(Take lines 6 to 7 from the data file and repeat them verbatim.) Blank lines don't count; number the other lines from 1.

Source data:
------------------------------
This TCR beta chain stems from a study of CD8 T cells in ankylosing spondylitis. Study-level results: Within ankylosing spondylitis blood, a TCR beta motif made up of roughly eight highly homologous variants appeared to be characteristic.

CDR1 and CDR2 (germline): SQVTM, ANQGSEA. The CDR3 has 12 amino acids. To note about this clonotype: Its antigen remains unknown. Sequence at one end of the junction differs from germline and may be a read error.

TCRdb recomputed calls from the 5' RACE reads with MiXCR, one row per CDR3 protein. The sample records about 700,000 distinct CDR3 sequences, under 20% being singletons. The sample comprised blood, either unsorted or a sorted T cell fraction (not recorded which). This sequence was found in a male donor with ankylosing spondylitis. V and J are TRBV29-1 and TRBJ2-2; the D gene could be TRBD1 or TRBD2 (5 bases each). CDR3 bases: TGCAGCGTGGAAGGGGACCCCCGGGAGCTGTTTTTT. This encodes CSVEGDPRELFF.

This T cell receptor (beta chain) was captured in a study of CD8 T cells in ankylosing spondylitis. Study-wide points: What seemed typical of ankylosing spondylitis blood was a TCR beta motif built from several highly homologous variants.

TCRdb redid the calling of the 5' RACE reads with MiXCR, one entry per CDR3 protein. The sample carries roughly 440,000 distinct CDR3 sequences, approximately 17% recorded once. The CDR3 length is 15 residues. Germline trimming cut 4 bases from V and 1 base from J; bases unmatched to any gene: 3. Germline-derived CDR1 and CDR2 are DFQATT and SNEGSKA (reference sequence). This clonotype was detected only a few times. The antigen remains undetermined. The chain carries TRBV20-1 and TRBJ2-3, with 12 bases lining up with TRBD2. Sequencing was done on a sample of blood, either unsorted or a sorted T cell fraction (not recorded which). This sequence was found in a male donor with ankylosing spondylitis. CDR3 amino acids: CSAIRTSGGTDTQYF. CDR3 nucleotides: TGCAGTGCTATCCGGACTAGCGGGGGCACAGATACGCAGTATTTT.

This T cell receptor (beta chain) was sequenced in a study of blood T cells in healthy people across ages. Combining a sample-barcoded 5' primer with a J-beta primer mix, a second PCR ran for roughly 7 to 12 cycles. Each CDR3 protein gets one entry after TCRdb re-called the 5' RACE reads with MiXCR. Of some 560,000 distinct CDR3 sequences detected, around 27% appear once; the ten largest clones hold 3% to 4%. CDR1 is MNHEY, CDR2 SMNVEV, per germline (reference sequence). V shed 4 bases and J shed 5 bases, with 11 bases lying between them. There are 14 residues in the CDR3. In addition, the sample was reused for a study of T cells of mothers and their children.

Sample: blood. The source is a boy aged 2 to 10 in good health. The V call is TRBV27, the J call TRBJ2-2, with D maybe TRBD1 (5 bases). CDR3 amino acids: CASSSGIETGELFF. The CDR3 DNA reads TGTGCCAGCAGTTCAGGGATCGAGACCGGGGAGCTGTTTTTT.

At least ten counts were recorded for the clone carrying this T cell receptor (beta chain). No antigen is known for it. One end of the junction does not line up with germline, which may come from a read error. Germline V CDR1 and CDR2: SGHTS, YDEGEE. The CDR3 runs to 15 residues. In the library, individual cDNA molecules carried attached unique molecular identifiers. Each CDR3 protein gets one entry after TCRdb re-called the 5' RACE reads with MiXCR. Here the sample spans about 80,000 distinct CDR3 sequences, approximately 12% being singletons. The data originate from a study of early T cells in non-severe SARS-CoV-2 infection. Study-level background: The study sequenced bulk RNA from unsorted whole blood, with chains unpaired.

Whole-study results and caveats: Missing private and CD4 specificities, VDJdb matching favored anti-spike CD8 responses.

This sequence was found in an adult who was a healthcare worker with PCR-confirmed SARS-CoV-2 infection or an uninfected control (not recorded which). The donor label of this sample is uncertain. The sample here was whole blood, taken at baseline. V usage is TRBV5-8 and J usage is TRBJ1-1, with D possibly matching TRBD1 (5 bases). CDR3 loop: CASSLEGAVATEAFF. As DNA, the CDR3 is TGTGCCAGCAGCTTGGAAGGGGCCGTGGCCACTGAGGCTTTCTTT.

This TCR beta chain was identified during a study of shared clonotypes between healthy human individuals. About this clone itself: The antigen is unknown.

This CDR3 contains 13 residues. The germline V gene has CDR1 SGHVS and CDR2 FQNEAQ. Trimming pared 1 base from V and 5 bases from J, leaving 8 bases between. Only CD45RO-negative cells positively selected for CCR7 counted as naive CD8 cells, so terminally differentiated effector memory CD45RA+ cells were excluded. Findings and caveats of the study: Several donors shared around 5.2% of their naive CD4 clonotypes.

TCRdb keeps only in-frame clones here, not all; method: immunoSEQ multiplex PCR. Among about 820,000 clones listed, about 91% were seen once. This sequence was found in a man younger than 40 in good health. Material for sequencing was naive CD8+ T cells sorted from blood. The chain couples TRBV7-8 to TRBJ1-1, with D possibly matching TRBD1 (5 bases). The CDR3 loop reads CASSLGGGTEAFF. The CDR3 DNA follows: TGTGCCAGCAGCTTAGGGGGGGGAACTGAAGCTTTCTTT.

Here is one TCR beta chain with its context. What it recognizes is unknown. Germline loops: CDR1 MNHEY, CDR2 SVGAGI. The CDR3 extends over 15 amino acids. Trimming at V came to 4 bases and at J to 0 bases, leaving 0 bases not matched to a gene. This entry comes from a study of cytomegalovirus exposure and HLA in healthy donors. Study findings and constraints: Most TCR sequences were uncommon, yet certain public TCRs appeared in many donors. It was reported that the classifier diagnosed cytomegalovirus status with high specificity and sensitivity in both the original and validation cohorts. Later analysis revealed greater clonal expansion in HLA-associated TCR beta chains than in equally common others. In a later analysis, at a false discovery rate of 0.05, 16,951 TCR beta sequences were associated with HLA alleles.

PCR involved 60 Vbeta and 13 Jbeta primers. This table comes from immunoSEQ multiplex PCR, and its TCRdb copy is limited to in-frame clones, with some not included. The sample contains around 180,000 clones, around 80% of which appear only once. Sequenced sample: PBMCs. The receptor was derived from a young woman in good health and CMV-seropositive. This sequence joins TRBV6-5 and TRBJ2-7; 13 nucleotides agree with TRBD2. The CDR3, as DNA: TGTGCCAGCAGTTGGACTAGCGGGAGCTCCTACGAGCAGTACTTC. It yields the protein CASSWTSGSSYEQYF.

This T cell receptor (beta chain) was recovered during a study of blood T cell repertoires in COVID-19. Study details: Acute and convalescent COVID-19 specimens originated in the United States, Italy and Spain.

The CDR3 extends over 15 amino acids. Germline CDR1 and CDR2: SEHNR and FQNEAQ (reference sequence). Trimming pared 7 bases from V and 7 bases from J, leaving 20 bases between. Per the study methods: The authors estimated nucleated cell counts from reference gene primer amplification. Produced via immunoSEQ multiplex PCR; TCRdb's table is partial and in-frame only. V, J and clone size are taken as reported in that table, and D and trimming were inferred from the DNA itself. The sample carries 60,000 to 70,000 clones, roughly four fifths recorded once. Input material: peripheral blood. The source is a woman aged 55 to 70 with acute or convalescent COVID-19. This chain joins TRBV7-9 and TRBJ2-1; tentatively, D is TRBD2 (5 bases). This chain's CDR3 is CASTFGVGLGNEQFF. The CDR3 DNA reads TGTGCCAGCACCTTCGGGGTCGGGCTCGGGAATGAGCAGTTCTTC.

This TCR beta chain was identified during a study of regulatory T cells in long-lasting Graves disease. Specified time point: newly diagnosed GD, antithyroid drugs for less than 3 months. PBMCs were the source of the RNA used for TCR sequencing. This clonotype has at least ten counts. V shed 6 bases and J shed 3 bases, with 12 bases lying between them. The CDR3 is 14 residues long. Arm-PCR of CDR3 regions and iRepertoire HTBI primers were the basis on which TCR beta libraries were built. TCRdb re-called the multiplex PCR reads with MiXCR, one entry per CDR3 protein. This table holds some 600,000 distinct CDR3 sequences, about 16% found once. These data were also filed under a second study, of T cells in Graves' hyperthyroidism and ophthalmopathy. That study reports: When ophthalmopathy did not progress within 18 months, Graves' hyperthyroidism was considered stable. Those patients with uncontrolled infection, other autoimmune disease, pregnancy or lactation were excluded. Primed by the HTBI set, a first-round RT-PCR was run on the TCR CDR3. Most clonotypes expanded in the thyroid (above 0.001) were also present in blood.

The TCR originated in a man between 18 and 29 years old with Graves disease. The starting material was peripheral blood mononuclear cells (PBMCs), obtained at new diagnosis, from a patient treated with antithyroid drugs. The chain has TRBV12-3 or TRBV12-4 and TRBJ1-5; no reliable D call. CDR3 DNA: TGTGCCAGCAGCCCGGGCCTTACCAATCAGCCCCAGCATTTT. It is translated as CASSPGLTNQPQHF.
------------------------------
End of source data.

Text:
This T cell receptor (beta chain) was sequenced in a study of blood T cells in healthy people across ages. Combining a sample-barcoded 5' primer with a J-beta primer mix, a second PCR ran for roughly 7 to 12 cycles. Each CDR3 protein gets one entry after TCRdb re-called the 5' RACE reads with MiXCR. Of some 560,000 distinct CDR3 sequences detected, around 27% appear once; the ten largest clones hold 3% to 4%. CDR1 is MNHEY, CDR2 SMNVEV, per germline (reference sequence). V shed 4 bases and J shed 5 bases, with 11 bases lying between them. There are 14 residues in the CDR3. In addition, the sample was reused for a study of T cells of mothers and their children.

Sample: blood. The source is a boy aged 2 to 10 in good health. The V call is TRBV27, the J call TRBJ2-2, with D maybe TRBD1 (5 bases). CDR3 amino acids: CASSSGIETGELFF. The CDR3 DNA reads TGTGCCAGCAGTTCAGGGATCGAGACCGGGGAGCTGTTTTTT.